The New England Patriots are holding their breath with Rob Gronkowski set to undergo his fourth arm surgery on Monday. The oft-injured tight end might not be ready for training camp, depending on what the doctors find when he goes under the knife. But does it even matter to the juggernaut Pats? New England has won four straight AFC East titles (and nine of the past 10) and still has Tom Brady and Bill Belichick at the controls. What are your expectations for the 2013 Patriots?
Until Tom Brady shows serious signs of slowing down, the Patriots' expectations should remain at the highest level. And the good news for the quarterback is that there are signs the team is becoming more diverse, able to win in different ways, as the Denver Broncos did in the twilight of John Elway's career. Stevan Ridley and Shane Vereen power a revived running game, and a young front seven on defense should continue to grow. The team needs players to emerge at receiver and in the secondary, but they've done more with less at those spots in the past.
As for the tight ends' health, because of the construct of the offense, it's vital that Rob Gronkowski and Aaron Hernandez are upright and healthy -- when it counts, that is. The Patriots are good enough to get through the regular season with those guys hobbled. They've proven that. It's in the playoffs when losing those guys hurts. It'll be big for the team to manage both of them, if they are nicked up again in the fall, in an effort to have them at 100 percent come January.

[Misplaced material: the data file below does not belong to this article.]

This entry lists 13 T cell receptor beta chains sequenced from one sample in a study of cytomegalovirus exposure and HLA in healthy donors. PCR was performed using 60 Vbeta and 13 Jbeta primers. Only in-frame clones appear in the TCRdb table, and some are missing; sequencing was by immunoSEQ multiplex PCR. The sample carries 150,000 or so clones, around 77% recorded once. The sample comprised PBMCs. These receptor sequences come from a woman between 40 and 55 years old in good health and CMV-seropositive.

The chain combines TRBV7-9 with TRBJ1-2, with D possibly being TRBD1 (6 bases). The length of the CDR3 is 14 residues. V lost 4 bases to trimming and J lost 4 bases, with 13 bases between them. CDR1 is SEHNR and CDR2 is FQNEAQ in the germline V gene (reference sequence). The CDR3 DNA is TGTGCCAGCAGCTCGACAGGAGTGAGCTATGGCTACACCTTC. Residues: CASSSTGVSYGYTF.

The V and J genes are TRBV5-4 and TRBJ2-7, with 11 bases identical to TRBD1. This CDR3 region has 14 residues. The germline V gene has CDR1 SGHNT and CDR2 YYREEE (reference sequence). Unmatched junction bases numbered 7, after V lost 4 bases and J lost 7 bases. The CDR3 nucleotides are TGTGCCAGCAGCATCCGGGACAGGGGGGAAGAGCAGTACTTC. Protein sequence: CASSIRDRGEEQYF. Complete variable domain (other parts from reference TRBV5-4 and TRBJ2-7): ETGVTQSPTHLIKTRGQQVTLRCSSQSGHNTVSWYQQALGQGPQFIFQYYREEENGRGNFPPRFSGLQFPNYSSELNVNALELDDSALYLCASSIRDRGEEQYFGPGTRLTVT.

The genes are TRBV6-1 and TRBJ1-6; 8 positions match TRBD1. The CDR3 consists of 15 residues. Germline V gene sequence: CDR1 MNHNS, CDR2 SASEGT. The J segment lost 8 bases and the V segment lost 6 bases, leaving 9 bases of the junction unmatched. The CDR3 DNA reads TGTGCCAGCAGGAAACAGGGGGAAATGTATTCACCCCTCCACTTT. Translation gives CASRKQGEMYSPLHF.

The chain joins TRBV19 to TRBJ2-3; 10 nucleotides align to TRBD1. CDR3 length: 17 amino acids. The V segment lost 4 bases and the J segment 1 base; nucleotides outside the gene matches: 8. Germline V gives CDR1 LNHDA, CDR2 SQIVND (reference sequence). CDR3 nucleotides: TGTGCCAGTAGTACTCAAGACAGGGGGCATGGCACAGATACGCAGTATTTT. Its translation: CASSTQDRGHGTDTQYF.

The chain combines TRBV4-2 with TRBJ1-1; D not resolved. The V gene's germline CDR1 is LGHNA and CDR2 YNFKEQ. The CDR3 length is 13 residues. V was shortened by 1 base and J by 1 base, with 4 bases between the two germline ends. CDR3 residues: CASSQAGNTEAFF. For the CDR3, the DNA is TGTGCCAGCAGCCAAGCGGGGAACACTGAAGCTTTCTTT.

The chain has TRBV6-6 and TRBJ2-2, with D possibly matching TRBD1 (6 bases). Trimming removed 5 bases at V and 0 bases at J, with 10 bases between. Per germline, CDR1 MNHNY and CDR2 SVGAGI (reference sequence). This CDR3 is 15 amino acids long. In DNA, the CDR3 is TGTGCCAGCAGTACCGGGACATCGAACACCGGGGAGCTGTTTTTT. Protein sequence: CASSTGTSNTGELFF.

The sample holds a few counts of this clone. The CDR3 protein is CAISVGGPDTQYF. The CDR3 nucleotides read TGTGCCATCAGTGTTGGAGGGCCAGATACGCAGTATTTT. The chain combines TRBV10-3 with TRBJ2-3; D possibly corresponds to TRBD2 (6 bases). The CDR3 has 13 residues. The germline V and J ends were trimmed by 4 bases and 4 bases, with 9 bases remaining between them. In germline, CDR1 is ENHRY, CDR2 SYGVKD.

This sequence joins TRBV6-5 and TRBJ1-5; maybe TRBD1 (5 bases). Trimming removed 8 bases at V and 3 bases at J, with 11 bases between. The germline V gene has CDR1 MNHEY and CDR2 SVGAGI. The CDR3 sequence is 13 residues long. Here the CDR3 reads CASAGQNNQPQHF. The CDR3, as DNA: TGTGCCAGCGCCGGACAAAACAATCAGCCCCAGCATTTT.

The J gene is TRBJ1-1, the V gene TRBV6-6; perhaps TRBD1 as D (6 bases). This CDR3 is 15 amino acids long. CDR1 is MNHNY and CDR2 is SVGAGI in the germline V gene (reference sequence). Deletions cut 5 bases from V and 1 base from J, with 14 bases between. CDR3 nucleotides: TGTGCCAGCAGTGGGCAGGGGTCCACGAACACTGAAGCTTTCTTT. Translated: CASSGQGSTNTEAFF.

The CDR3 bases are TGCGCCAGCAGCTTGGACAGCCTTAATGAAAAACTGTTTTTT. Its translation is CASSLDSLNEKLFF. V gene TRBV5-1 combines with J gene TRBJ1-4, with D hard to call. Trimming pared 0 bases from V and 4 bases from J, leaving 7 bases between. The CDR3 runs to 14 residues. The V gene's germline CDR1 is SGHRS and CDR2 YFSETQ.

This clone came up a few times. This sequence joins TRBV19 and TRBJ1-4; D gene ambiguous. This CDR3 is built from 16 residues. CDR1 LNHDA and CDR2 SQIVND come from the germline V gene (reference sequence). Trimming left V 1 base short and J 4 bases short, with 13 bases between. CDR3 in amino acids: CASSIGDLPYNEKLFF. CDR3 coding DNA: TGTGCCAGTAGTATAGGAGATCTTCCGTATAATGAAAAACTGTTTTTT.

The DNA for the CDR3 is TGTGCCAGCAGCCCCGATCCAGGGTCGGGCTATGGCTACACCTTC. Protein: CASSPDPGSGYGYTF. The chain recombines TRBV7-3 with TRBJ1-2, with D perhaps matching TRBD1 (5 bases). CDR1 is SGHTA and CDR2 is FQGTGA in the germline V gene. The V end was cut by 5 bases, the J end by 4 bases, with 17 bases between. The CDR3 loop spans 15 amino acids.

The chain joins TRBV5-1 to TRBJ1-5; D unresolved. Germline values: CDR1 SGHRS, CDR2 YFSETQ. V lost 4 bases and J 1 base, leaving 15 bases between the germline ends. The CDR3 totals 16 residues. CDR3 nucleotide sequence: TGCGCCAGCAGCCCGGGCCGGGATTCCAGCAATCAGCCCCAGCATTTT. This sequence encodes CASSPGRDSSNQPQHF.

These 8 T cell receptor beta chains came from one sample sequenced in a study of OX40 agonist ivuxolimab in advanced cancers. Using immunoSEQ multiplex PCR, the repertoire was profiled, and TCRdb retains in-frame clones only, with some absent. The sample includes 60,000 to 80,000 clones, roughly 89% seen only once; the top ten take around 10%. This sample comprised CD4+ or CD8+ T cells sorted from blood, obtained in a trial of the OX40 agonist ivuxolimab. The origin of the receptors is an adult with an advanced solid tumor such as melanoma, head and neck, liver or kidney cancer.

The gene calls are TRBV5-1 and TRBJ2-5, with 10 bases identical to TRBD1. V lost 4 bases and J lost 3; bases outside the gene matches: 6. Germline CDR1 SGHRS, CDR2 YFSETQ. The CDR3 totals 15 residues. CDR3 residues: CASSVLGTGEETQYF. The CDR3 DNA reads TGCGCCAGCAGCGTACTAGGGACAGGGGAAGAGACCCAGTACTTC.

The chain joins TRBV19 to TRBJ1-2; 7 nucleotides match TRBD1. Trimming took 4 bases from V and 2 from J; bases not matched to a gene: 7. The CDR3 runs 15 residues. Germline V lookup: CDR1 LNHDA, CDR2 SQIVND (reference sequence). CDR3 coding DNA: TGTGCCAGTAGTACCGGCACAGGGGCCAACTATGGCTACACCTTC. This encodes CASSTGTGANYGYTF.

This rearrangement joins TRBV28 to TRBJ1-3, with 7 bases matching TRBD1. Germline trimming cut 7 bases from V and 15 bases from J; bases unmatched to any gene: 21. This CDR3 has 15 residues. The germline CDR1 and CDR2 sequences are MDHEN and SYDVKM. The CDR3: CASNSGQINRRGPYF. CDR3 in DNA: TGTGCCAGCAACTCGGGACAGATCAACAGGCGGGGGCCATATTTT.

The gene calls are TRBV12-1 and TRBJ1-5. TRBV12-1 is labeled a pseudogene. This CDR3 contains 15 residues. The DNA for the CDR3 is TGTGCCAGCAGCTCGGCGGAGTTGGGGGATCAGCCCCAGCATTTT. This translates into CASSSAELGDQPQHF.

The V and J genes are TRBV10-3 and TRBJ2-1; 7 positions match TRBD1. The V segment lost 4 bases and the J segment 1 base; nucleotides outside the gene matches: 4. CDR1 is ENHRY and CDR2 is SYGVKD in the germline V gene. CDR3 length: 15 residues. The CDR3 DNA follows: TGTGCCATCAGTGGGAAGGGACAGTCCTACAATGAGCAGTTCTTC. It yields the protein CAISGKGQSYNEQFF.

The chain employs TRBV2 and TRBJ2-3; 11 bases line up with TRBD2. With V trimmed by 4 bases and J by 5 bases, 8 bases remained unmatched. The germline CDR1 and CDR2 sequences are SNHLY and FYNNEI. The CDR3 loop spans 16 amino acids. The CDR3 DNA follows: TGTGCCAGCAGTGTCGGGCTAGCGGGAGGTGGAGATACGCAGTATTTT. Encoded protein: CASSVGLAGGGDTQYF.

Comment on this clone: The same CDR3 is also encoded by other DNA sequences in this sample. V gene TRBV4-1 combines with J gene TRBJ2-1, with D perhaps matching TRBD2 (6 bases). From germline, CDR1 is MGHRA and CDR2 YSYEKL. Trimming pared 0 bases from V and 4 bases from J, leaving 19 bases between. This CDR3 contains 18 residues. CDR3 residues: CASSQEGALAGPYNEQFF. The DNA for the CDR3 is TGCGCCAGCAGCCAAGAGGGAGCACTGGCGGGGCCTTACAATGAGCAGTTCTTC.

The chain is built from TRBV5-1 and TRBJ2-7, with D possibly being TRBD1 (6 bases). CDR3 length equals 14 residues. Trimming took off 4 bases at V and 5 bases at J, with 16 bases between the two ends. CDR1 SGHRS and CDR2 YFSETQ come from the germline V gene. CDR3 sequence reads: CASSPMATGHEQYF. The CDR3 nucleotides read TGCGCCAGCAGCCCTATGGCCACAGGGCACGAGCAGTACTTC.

Gronkowski is arguably the best tight end in the game, with a combination of size, speed and athleticism that makes him indefensible between the hashes. Tom Brady depends on him as the No. 1 option in the passing game, which sets up the rest of the Patriots' playmakers on the perimeter. This is particularly important without Wes Welker (who joined the Denver Broncos as a free agent) in the lineup to control the middle of the field from the slot receiver position. Without Gronk, the Patriots' opponents would focus their efforts on shutting down Aaron Hernandez, forcing Brady to rely on Danny Amendola and a cast of lesser names to carry the offense.
The expectations for the Patriots are the same as they always are: Win the AFC East and head to the playoffs with a fighting chance. That's all Bill Belichick ever sets as his goals, and that's always what they do. As long as Tom Brady is upright, those will continue to be the expectations.
When one player goes down, the Patriots slot in another to fill his responsibilities. The only caveat New England has learned is that sometimes, Gronk's contributions will be missed. In the Patriots' near-flawless 2011 season, they stumbled only when his ankle couldn't hold up late against the New York Giants. And don't we all wonder how last season's AFC title game would have gone if Gronk's forearm had enabled him to be healthy?